From the point of view of trying to influence the potential consumer, writing a review of the new Led Zeppelin DVD is pretty pointless: if you’re a fan of the group, you already own the DVD. And if you’re not, no amount of praise on my part is going to convince you to buy it.
Still with me?
Great, because we can explore what makes this two DVD set so impressive–and why Zeppelin themselves were so exciting.
In the mid-1980s, Jimmy Page took to the road with The Firm, musicians (not the least of which was the otherwise great Paul Rodgers) less compatible with his playing style than Led Zeppelin was. Additionally, his chops were suffering from a long self-imposed layoff from not playing, as he mourned the 1980 death of drummer John Bonham. As a result, Page’s reputation certainly took a nosedive. The new Led Zeppelin DVD should successfully allow Jimmy Page to recapture his legend as a guitar hero who, at his best, is worthy of mention in the same breath as Eric Clapton and Jimi Hendrix. Two DVDs worth of stunt playing, furious power chording, filigreed funk and just about every other technique imaginable on the electric guitar remind the world that at the peak of his powers (and even a little after that peak, as the Knebworth concerts surely were), he was a monster player.
Perhaps one of the reasons why the luster was a bit worn off of Page’s reputation in the 1980s was how much the musicians in Zeppelin complemented him. Like fellow ex-Yardbirder Eric Clapton in Cream, Page was a guitar hero smart enough to surround himself with a drummer and bassist who were even better players than he was. Unlike Jack Bruce and Ginger Baker, Zeppelin kept its internal power struggles and battling egos to a minimum.
While Page was clearly the band’s producer and leader, Zeppelin was a band, not a superstar guitarist and his sidemen. Maybe that’s one reason why none of the three surviving members of the band have created much that will last the test of time the way Zeppelin’s original output has: the men under their employ in the 1980s and ’90s weren’t in a position to argue with them, or suggest alternatives, the way that the individual members of Zeppelin could. Jones could do wonders arranging Page’s riffs. Bonham’s drums could add the perfect color. Plant’s scat singing and fearlessness with his vocals helped kept the band from becoming nothing but verses, choruses and guitar solos.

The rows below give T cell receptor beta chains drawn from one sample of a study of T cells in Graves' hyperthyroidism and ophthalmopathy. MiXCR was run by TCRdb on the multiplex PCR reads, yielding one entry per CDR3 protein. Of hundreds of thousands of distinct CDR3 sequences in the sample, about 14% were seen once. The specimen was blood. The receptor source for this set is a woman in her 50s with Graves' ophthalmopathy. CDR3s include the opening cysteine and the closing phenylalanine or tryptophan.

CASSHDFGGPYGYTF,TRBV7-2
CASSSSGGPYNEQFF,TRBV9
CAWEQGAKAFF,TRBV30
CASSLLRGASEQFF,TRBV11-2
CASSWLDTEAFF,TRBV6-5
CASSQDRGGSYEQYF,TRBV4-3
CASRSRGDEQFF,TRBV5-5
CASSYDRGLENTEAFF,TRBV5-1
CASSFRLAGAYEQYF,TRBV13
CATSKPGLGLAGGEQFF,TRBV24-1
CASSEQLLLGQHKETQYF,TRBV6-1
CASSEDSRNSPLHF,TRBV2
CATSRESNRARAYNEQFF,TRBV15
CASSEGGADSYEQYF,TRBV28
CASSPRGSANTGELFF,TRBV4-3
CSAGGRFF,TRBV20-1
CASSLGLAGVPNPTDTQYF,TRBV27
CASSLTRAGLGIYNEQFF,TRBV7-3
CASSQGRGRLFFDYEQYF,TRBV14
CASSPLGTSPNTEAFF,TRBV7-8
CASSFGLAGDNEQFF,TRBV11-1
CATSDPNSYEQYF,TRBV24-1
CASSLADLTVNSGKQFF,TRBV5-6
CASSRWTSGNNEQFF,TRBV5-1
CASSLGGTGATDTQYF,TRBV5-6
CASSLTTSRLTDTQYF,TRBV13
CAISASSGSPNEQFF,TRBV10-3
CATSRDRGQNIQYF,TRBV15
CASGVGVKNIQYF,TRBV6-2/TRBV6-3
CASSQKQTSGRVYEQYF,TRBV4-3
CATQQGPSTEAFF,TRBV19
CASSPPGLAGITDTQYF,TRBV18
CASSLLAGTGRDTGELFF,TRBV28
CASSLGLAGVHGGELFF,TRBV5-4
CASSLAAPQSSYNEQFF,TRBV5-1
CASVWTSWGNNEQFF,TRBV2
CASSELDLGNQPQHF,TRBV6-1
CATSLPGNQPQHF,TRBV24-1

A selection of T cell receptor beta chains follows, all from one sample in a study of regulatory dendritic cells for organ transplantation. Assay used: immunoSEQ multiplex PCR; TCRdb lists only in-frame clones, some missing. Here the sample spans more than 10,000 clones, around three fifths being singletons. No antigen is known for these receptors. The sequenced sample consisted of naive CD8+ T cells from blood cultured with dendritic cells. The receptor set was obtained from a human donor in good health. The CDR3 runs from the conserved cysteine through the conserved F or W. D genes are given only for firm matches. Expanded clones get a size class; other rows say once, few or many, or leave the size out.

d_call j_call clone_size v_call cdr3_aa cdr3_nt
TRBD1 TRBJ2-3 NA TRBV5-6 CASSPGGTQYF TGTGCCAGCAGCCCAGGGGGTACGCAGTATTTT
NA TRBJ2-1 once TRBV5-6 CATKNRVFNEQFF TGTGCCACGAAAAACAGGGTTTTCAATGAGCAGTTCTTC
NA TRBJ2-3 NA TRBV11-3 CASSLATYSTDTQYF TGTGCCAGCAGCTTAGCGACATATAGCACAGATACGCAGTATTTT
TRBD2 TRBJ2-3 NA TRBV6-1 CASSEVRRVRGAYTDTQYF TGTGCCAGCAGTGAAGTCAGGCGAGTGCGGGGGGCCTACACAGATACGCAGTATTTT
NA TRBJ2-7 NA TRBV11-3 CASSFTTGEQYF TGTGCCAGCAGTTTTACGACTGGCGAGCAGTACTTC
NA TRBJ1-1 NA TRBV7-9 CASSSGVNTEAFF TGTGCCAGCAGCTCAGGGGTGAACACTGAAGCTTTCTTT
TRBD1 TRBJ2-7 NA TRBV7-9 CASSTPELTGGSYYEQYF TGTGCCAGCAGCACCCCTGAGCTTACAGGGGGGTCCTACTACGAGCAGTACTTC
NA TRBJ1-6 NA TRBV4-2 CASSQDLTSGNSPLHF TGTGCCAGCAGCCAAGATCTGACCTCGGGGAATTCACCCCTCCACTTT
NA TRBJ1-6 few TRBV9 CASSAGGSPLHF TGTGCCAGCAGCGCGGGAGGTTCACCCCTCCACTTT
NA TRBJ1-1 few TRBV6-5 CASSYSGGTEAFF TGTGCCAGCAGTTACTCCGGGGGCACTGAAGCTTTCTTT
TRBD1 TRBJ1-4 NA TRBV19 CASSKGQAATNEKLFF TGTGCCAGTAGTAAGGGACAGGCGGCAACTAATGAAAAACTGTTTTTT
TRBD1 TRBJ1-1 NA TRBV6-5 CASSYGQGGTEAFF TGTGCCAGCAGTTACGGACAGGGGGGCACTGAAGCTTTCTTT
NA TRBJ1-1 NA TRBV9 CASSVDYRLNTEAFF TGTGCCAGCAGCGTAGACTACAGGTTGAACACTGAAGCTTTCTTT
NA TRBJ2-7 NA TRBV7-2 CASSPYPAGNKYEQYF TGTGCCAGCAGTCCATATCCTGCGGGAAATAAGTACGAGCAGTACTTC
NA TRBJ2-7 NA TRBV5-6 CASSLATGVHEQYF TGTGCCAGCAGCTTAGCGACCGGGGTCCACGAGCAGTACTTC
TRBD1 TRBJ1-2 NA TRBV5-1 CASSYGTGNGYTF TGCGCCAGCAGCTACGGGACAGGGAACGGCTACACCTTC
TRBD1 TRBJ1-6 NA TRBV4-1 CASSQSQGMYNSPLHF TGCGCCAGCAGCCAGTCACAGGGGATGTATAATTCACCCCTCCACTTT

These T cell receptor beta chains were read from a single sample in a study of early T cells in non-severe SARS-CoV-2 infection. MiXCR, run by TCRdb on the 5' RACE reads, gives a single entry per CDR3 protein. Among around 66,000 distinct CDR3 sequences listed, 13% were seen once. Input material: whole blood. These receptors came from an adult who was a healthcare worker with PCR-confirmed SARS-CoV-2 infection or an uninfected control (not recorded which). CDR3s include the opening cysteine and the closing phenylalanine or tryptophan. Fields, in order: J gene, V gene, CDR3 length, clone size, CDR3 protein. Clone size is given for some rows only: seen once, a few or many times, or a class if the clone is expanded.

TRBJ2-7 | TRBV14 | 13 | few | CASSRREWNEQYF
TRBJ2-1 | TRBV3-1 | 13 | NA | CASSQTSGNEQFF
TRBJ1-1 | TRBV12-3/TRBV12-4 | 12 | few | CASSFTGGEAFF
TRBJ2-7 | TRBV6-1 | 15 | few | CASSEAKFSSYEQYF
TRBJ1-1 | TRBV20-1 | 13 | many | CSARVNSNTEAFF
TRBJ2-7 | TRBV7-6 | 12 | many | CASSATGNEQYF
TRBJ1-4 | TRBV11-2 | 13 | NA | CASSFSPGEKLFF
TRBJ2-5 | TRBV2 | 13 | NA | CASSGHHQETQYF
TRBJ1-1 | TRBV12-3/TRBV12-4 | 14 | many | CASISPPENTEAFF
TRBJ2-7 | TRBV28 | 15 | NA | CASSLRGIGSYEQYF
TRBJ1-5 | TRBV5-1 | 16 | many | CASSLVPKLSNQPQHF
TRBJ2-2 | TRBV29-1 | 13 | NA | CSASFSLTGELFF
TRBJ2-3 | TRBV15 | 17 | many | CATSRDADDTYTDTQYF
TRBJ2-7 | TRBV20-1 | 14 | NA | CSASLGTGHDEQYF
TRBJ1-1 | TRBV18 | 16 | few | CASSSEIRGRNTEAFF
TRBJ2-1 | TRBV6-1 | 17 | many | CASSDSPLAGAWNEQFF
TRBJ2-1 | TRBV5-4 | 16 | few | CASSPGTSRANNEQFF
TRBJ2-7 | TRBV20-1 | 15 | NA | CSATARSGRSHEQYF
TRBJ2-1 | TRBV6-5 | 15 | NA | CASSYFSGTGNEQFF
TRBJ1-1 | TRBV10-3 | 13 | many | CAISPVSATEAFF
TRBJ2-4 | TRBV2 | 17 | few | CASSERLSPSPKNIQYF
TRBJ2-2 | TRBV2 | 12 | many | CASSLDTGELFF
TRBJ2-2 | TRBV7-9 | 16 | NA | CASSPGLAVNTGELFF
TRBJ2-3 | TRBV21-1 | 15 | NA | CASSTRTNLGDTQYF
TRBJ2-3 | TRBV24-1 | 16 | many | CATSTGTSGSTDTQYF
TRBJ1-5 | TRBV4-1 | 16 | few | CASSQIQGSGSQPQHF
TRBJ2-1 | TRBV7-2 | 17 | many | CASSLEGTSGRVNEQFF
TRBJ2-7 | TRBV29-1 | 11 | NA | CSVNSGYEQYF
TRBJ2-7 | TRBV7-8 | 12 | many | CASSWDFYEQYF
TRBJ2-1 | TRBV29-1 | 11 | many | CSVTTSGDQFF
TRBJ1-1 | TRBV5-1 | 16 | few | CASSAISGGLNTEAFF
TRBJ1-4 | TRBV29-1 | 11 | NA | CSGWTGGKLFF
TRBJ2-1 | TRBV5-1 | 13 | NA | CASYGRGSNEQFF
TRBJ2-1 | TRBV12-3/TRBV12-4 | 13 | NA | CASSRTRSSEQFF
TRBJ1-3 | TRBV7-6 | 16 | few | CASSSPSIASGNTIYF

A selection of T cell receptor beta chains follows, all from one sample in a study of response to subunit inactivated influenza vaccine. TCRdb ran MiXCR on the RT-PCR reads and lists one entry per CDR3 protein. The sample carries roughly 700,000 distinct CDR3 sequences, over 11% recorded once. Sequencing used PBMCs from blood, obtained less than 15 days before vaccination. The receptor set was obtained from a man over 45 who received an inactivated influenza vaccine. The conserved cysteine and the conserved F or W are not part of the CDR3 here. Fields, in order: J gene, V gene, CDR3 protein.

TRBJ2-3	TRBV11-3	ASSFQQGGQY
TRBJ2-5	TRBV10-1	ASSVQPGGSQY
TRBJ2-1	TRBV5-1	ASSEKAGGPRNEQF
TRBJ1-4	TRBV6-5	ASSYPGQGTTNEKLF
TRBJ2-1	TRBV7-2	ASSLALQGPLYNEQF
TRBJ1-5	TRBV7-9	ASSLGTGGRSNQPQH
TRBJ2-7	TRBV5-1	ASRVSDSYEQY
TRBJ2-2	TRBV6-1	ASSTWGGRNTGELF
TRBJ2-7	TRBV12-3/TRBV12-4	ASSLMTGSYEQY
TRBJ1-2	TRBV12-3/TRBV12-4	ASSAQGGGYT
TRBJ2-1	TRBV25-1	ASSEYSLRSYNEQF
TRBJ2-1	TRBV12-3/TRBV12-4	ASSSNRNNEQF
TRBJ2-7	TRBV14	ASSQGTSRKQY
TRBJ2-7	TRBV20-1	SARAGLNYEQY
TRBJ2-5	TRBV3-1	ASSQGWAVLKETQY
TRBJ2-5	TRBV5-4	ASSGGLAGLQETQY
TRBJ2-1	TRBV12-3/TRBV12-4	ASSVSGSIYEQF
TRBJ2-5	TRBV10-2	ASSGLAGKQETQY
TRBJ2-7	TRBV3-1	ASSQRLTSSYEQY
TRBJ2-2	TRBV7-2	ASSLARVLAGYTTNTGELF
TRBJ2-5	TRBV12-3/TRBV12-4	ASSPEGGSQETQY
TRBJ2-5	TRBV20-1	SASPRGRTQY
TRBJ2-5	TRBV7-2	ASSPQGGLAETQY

The DVDs also serve to remind us what an awesome drummer John Bonham was. He was equally capable of thrashing about his kit as Keith Moon was, but he had far more impeccable timing and control over his instrument. Nobody–and I mean nobody in rock could play a bass drum better than Bonham. “Kashmir” and “Good Times/Bad Times” are tributes to his ability to crank out rapid-fire 16th note hits on one bass drum faster than the average drummer could on two.
While Robert Plant shared the spotlight with Jimmy Page, John Paul Jones’ role in the band was long taken for granted. But he was the best overall musician in the group, an excellent multi-instrumentalist, and an inspired Fender bassist, bringing the sensibility of a James Jamerson to glue Zep’s frontline to Bonham’s drumming. His keyboards added many colors to Zeppelin’s sound that the vast majority of crunchy rockers who dominated the arenas of America in the 1970s could only dream of emulating.
History Placed In Context
The DVDs do a good job of placing the band’s history into context. The current conventional wisdom of Zep is that they were an incredibly tight band, until the early 1970s, when Page and Plant, indulged by their manager, Peter Grant, began to snort vast pharmaceutical quantities up their proboscides when they became a sloppy, self-indulgent mess.
Side one of the DVD is the band’s 1970 show at the Royal Albert Hall in London. Side two goes from Madison Square Garden in 1973 to Earl’s Court in 1975 to Knebworth, their last and largest appearance in England, in 1979. It’s this last concert that may provide the greatest revaluation of the band. Given their reputation during this period, the material from Knebworth shows a surprisingly tight group, even if it is led by a guitarist who’s pipe cleaner thin. Having (in retrospect permanently) retired his bell-bottomed, Joan Crawford-shouldered dragon suits, Page was at his most emaciated during Knebworth, an appearance even more obvious in still photos.